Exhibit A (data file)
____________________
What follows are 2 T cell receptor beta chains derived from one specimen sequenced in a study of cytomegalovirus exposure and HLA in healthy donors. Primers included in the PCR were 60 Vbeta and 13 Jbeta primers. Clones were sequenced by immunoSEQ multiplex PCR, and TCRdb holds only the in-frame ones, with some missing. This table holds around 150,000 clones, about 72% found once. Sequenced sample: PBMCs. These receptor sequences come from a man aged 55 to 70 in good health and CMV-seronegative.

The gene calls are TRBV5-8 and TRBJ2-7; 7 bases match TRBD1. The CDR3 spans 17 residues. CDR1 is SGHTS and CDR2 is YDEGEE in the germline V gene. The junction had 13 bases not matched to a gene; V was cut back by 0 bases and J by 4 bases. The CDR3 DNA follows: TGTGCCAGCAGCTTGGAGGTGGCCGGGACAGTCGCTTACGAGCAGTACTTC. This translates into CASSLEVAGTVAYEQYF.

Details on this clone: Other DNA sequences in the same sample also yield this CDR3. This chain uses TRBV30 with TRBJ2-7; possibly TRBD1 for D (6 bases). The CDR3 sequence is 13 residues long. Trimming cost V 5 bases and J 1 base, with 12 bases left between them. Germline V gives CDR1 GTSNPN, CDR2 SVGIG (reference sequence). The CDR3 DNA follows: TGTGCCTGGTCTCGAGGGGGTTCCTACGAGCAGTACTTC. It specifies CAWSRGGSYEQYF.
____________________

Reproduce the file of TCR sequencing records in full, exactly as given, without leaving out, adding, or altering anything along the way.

What follows are 2 T cell receptor beta chains derived from one specimen sequenced in a study of cytomegalovirus exposure and HLA in healthy donors. Primers included in the PCR were 60 Vbeta and 13 Jbeta primers. Clones were sequenced by immunoSEQ multiplex PCR, and TCRdb holds only the in-frame ones, with some missing. This table holds around 150,000 clones, about 72% found once. Sequenced sample: PBMCs. These receptor sequences come from a man aged 55 to 70 in good health and CMV-seronegative.

The gene calls are TRBV5-8 and TRBJ2-7; 7 bases match TRBD1. The CDR3 spans 17 residues. CDR1 is SGHTS and CDR2 is YDEGEE in the germline V gene. The junction had 13 bases not matched to a gene; V was cut back by 0 bases and J by 4 bases. The CDR3 DNA follows: TGTGCCAGCAGCTTGGAGGTGGCCGGGACAGTCGCTTACGAGCAGTACTTC. This translates into CASSLEVAGTVAYEQYF.

Details on this clone: Other DNA sequences in the same sample also yield this CDR3. This chain uses TRBV30 with TRBJ2-7; possibly TRBD1 for D (6 bases). The CDR3 sequence is 13 residues long. Trimming cost V 5 bases and J 1 base, with 12 bases left between them. Germline V gives CDR1 GTSNPN, CDR2 SVGIG (reference sequence). The CDR3 DNA follows: TGTGCCTGGTCTCGAGGGGGTTCCTACGAGCAGTACTTC. It specifies CAWSRGGSYEQYF.